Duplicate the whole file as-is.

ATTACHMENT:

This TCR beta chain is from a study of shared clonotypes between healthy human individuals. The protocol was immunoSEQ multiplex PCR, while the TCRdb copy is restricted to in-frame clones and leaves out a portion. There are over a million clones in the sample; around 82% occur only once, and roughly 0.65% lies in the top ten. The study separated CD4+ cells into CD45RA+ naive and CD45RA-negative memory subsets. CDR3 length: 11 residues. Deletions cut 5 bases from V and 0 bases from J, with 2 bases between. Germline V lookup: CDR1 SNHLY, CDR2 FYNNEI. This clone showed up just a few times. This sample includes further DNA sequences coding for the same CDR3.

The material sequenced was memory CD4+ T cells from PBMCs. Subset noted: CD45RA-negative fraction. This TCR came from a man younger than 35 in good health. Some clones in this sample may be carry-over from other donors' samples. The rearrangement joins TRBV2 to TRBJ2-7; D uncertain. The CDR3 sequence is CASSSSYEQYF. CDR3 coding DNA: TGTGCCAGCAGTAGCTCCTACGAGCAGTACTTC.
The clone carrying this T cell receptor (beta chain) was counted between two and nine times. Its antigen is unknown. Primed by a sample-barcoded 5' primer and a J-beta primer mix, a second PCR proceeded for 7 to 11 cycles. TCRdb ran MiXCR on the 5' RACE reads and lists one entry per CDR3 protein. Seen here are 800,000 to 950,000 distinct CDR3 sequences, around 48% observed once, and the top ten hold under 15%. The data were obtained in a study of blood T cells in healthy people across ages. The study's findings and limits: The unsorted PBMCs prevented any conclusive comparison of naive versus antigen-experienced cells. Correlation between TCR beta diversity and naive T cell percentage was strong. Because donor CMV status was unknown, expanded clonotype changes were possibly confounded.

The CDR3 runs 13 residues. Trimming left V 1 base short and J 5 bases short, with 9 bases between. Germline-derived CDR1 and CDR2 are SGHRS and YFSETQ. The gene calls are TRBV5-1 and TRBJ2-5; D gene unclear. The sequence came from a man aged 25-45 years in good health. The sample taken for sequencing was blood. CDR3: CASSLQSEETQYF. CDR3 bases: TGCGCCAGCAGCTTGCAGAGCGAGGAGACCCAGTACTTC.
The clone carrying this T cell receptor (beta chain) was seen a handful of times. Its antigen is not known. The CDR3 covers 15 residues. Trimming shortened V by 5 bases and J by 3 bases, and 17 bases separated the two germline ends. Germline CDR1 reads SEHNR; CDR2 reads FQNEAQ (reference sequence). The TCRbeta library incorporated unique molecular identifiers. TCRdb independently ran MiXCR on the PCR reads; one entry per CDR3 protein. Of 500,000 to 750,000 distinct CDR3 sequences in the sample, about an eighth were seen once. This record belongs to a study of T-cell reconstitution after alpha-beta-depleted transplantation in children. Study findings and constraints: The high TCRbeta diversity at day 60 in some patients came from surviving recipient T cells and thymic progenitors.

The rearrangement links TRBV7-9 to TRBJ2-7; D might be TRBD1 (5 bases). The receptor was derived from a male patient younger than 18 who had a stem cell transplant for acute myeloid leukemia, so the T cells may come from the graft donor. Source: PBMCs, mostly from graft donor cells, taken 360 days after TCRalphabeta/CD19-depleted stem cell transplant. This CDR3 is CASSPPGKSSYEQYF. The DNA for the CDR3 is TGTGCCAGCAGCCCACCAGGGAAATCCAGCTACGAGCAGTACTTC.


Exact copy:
This TCR beta chain is from a study of shared clonotypes between healthy human individuals. The protocol was immunoSEQ multiplex PCR, while the TCRdb copy is restricted to in-frame clones and leaves out a portion. There are over a million clones in the sample; around 82% occur only once, and roughly 0.65% lies in the top ten. The study separated CD4+ cells into CD45RA+ naive and CD45RA-negative memory subsets. CDR3 length: 11 residues. Deletions cut 5 bases from V and 0 bases from J, with 2 bases between. Germline V lookup: CDR1 SNHLY, CDR2 FYNNEI. This clone showed up just a few times. This sample includes further DNA sequences coding for the same CDR3.

The material sequenced was memory CD4+ T cells from PBMCs. Subset noted: CD45RA-negative fraction. This TCR came from a man younger than 35 in good health. Some clones in this sample may be carry-over from other donors' samples. The rearrangement joins TRBV2 to TRBJ2-7; D uncertain. The CDR3 sequence is CASSSSYEQYF. CDR3 coding DNA: TGTGCCAGCAGTAGCTCCTACGAGCAGTACTTC.
The clone carrying this T cell receptor (beta chain) was counted between two and nine times. Its antigen is unknown. Primed by a sample-barcoded 5' primer and a J-beta primer mix, a second PCR proceeded for 7 to 11 cycles. TCRdb ran MiXCR on the 5' RACE reads and lists one entry per CDR3 protein. Seen here are 800,000 to 950,000 distinct CDR3 sequences, around 48% observed once, and the top ten hold under 15%. The data were obtained in a study of blood T cells in healthy people across ages. The study's findings and limits: The unsorted PBMCs prevented any conclusive comparison of naive versus antigen-experienced cells. Correlation between TCR beta diversity and naive T cell percentage was strong. Because donor CMV status was unknown, expanded clonotype changes were possibly confounded.

The CDR3 runs 13 residues. Trimming left V 1 base short and J 5 bases short, with 9 bases between. Germline-derived CDR1 and CDR2 are SGHRS and YFSETQ. The gene calls are TRBV5-1 and TRBJ2-5; D gene unclear. The sequence came from a man aged 25-45 years in good health. The sample taken for sequencing was blood. CDR3: CASSLQSEETQYF. CDR3 bases: TGCGCCAGCAGCTTGCAGAGCGAGGAGACCCAGTACTTC.
The clone carrying this T cell receptor (beta chain) was seen a handful of times. Its antigen is not known. The CDR3 covers 15 residues. Trimming shortened V by 5 bases and J by 3 bases, and 17 bases separated the two germline ends. Germline CDR1 reads SEHNR; CDR2 reads FQNEAQ (reference sequence). The TCRbeta library incorporated unique molecular identifiers. TCRdb independently ran MiXCR on the PCR reads; one entry per CDR3 protein. Of 500,000 to 750,000 distinct CDR3 sequences in the sample, about an eighth were seen once. This record belongs to a study of T-cell reconstitution after alpha-beta-depleted transplantation in children. Study findings and constraints: The high TCRbeta diversity at day 60 in some patients came from surviving recipient T cells and thymic progenitors.

The rearrangement links TRBV7-9 to TRBJ2-7; D might be TRBD1 (5 bases). The receptor was derived from a male patient younger than 18 who had a stem cell transplant for acute myeloid leukemia, so the T cells may come from the graft donor. Source: PBMCs, mostly from graft donor cells, taken 360 days after TCRalphabeta/CD19-depleted stem cell transplant. This CDR3 is CASSPPGKSSYEQYF. The DNA for the CDR3 is TGTGCCAGCAGCCCACCAGGGAAATCCAGCTACGAGCAGTACTTC.